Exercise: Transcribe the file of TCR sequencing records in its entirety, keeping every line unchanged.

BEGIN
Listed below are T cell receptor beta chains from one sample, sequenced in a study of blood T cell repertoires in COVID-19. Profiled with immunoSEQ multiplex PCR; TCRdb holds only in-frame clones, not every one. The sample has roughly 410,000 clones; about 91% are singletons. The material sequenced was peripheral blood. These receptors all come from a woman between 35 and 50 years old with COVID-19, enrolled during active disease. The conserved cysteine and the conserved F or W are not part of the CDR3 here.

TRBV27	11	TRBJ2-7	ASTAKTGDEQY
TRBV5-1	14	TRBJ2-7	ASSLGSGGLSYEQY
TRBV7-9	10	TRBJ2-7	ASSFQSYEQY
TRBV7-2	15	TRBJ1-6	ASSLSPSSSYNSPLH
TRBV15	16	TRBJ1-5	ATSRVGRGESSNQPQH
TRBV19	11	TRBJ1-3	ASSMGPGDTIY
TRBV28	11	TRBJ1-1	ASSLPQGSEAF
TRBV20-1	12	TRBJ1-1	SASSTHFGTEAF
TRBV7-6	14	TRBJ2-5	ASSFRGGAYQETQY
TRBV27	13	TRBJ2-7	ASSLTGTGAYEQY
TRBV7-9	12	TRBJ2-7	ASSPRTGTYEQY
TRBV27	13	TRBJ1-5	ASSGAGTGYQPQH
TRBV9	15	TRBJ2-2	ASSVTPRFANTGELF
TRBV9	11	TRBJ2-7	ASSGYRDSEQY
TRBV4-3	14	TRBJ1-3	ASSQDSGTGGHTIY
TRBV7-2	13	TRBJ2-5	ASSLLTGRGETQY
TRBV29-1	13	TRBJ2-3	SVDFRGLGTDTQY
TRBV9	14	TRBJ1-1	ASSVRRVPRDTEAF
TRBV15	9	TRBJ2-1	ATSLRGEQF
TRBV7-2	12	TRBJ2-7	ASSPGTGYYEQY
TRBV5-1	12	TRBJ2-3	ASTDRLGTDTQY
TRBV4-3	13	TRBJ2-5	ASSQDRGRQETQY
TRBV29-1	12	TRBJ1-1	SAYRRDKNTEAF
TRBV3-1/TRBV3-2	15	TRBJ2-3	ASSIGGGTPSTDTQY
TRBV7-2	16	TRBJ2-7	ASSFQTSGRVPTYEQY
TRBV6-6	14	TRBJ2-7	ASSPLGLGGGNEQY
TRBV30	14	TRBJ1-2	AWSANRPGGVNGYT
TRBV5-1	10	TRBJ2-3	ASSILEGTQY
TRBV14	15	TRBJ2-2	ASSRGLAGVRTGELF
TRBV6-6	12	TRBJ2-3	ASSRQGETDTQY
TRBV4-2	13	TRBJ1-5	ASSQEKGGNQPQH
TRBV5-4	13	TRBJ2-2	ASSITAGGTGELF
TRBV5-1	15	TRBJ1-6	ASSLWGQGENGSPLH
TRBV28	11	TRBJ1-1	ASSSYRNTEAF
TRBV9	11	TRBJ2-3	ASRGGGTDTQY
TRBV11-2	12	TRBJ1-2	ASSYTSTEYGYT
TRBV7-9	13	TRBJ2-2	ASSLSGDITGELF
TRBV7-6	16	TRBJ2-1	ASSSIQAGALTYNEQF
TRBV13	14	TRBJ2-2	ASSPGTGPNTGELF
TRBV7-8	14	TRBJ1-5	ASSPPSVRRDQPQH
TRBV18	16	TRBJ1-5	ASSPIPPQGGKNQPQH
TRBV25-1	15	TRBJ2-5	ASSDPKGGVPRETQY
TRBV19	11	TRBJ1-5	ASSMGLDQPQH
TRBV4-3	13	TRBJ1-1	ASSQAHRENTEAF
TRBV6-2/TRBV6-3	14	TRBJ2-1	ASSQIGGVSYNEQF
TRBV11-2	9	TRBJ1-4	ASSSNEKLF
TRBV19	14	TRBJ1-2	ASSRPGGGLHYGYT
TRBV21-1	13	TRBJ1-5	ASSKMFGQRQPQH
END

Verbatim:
Listed below are T cell receptor beta chains from one sample, sequenced in a study of blood T cell repertoires in COVID-19. Profiled with immunoSEQ multiplex PCR; TCRdb holds only in-frame clones, not every one. The sample has roughly 410,000 clones; about 91% are singletons. The material sequenced was peripheral blood. These receptors all come from a woman between 35 and 50 years old with COVID-19, enrolled during active disease. The conserved cysteine and the conserved F or W are not part of the CDR3 here.

TRBV27	11	TRBJ2-7	ASTAKTGDEQY
TRBV5-1	14	TRBJ2-7	ASSLGSGGLSYEQY
TRBV7-9	10	TRBJ2-7	ASSFQSYEQY
TRBV7-2	15	TRBJ1-6	ASSLSPSSSYNSPLH
TRBV15	16	TRBJ1-5	ATSRVGRGESSNQPQH
TRBV19	11	TRBJ1-3	ASSMGPGDTIY
TRBV28	11	TRBJ1-1	ASSLPQGSEAF
TRBV20-1	12	TRBJ1-1	SASSTHFGTEAF
TRBV7-6	14	TRBJ2-5	ASSFRGGAYQETQY
TRBV27	13	TRBJ2-7	ASSLTGTGAYEQY
TRBV7-9	12	TRBJ2-7	ASSPRTGTYEQY
TRBV27	13	TRBJ1-5	ASSGAGTGYQPQH
TRBV9	15	TRBJ2-2	ASSVTPRFANTGELF
TRBV9	11	TRBJ2-7	ASSGYRDSEQY
TRBV4-3	14	TRBJ1-3	ASSQDSGTGGHTIY
TRBV7-2	13	TRBJ2-5	ASSLLTGRGETQY
TRBV29-1	13	TRBJ2-3	SVDFRGLGTDTQY
TRBV9	14	TRBJ1-1	ASSVRRVPRDTEAF
TRBV15	9	TRBJ2-1	ATSLRGEQF
TRBV7-2	12	TRBJ2-7	ASSPGTGYYEQY
TRBV5-1	12	TRBJ2-3	ASTDRLGTDTQY
TRBV4-3	13	TRBJ2-5	ASSQDRGRQETQY
TRBV29-1	12	TRBJ1-1	SAYRRDKNTEAF
TRBV3-1/TRBV3-2	15	TRBJ2-3	ASSIGGGTPSTDTQY
TRBV7-2	16	TRBJ2-7	ASSFQTSGRVPTYEQY
TRBV6-6	14	TRBJ2-7	ASSPLGLGGGNEQY
TRBV30	14	TRBJ1-2	AWSANRPGGVNGYT
TRBV5-1	10	TRBJ2-3	ASSILEGTQY
TRBV14	15	TRBJ2-2	ASSRGLAGVRTGELF
TRBV6-6	12	TRBJ2-3	ASSRQGETDTQY
TRBV4-2	13	TRBJ1-5	ASSQEKGGNQPQH
TRBV5-4	13	TRBJ2-2	ASSITAGGTGELF
TRBV5-1	15	TRBJ1-6	ASSLWGQGENGSPLH
TRBV28	11	TRBJ1-1	ASSSYRNTEAF
TRBV9	11	TRBJ2-3	ASRGGGTDTQY
TRBV11-2	12	TRBJ1-2	ASSYTSTEYGYT
TRBV7-9	13	TRBJ2-2	ASSLSGDITGELF
TRBV7-6	16	TRBJ2-1	ASSSIQAGALTYNEQF
TRBV13	14	TRBJ2-2	ASSPGTGPNTGELF
TRBV7-8	14	TRBJ1-5	ASSPPSVRRDQPQH
TRBV18	16	TRBJ1-5	ASSPIPPQGGKNQPQH
TRBV25-1	15	TRBJ2-5	ASSDPKGGVPRETQY
TRBV19	11	TRBJ1-5	ASSMGLDQPQH
TRBV4-3	13	TRBJ1-1	ASSQAHRENTEAF
TRBV6-2/TRBV6-3	14	TRBJ2-1	ASSQIGGVSYNEQF
TRBV11-2	9	TRBJ1-4	ASSSNEKLF
TRBV19	14	TRBJ1-2	ASSRPGGGLHYGYT
TRBV21-1	13	TRBJ1-5	ASSKMFGQRQPQH